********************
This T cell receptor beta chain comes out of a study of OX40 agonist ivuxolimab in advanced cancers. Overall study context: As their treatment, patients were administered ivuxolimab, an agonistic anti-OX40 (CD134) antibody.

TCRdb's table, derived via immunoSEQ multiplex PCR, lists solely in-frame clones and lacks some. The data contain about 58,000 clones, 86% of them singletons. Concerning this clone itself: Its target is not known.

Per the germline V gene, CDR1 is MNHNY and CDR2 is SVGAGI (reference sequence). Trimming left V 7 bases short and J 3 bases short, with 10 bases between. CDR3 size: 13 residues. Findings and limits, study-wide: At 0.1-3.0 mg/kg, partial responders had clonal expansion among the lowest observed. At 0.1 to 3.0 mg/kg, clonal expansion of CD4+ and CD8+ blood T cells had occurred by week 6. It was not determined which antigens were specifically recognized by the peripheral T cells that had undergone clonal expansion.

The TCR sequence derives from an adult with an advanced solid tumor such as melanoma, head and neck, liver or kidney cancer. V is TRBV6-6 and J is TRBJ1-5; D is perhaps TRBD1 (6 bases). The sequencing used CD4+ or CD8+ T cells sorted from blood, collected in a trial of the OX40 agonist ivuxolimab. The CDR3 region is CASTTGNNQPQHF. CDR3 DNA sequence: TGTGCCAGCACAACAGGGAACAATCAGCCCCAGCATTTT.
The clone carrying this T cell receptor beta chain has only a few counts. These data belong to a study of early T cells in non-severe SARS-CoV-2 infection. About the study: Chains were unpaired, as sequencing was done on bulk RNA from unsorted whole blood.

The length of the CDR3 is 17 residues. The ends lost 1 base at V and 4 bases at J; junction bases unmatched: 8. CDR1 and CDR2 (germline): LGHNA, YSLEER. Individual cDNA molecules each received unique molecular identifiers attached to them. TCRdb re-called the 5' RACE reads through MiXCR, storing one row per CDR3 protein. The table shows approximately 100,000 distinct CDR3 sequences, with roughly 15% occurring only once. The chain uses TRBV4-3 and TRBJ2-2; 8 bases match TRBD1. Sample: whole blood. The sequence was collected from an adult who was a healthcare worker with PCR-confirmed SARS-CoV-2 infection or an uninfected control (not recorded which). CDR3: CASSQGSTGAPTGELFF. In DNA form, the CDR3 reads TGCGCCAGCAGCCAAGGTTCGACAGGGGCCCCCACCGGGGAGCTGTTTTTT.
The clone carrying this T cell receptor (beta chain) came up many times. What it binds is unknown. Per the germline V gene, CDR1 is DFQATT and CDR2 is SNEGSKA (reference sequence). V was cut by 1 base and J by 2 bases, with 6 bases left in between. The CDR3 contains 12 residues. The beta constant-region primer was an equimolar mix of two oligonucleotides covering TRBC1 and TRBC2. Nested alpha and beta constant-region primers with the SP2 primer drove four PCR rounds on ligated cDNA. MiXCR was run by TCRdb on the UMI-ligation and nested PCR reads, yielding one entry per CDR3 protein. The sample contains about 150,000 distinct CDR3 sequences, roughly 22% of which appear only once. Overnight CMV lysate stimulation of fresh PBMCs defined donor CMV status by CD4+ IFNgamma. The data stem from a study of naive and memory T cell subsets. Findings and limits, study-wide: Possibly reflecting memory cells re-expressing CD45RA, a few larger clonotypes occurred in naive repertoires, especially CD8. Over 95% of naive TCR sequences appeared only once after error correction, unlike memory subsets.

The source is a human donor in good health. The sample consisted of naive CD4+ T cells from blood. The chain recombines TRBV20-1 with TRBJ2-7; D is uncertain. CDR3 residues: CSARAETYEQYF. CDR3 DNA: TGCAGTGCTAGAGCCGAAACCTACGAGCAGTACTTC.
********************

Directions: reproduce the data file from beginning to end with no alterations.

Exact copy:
This T cell receptor beta chain comes out of a study of OX40 agonist ivuxolimab in advanced cancers. Overall study context: As their treatment, patients were administered ivuxolimab, an agonistic anti-OX40 (CD134) antibody.

TCRdb's table, derived via immunoSEQ multiplex PCR, lists solely in-frame clones and lacks some. The data contain about 58,000 clones, 86% of them singletons. Concerning this clone itself: Its target is not known.

Per the germline V gene, CDR1 is MNHNY and CDR2 is SVGAGI (reference sequence). Trimming left V 7 bases short and J 3 bases short, with 10 bases between. CDR3 size: 13 residues. Findings and limits, study-wide: At 0.1-3.0 mg/kg, partial responders had clonal expansion among the lowest observed. At 0.1 to 3.0 mg/kg, clonal expansion of CD4+ and CD8+ blood T cells had occurred by week 6. It was not determined which antigens were specifically recognized by the peripheral T cells that had undergone clonal expansion.

The TCR sequence derives from an adult with an advanced solid tumor such as melanoma, head and neck, liver or kidney cancer. V is TRBV6-6 and J is TRBJ1-5; D is perhaps TRBD1 (6 bases). The sequencing used CD4+ or CD8+ T cells sorted from blood, collected in a trial of the OX40 agonist ivuxolimab. The CDR3 region is CASTTGNNQPQHF. CDR3 DNA sequence: TGTGCCAGCACAACAGGGAACAATCAGCCCCAGCATTTT.
The clone carrying this T cell receptor beta chain has only a few counts. These data belong to a study of early T cells in non-severe SARS-CoV-2 infection. About the study: Chains were unpaired, as sequencing was done on bulk RNA from unsorted whole blood.

The length of the CDR3 is 17 residues. The ends lost 1 base at V and 4 bases at J; junction bases unmatched: 8. CDR1 and CDR2 (germline): LGHNA, YSLEER. Individual cDNA molecules each received unique molecular identifiers attached to them. TCRdb re-called the 5' RACE reads through MiXCR, storing one row per CDR3 protein. The table shows approximately 100,000 distinct CDR3 sequences, with roughly 15% occurring only once. The chain uses TRBV4-3 and TRBJ2-2; 8 bases match TRBD1. Sample: whole blood. The sequence was collected from an adult who was a healthcare worker with PCR-confirmed SARS-CoV-2 infection or an uninfected control (not recorded which). CDR3: CASSQGSTGAPTGELFF. In DNA form, the CDR3 reads TGCGCCAGCAGCCAAGGTTCGACAGGGGCCCCCACCGGGGAGCTGTTTTTT.
The clone carrying this T cell receptor (beta chain) came up many times. What it binds is unknown. Per the germline V gene, CDR1 is DFQATT and CDR2 is SNEGSKA (reference sequence). V was cut by 1 base and J by 2 bases, with 6 bases left in between. The CDR3 contains 12 residues. The beta constant-region primer was an equimolar mix of two oligonucleotides covering TRBC1 and TRBC2. Nested alpha and beta constant-region primers with the SP2 primer drove four PCR rounds on ligated cDNA. MiXCR was run by TCRdb on the UMI-ligation and nested PCR reads, yielding one entry per CDR3 protein. The sample contains about 150,000 distinct CDR3 sequences, roughly 22% of which appear only once. Overnight CMV lysate stimulation of fresh PBMCs defined donor CMV status by CD4+ IFNgamma. The data stem from a study of naive and memory T cell subsets. Findings and limits, study-wide: Possibly reflecting memory cells re-expressing CD45RA, a few larger clonotypes occurred in naive repertoires, especially CD8. Over 95% of naive TCR sequences appeared only once after error correction, unlike memory subsets.

The source is a human donor in good health. The sample consisted of naive CD4+ T cells from blood. The chain recombines TRBV20-1 with TRBJ2-7; D is uncertain. CDR3 residues: CSARAETYEQYF. CDR3 DNA: TGCAGTGCTAGAGCCGAAACCTACGAGCAGTACTTC.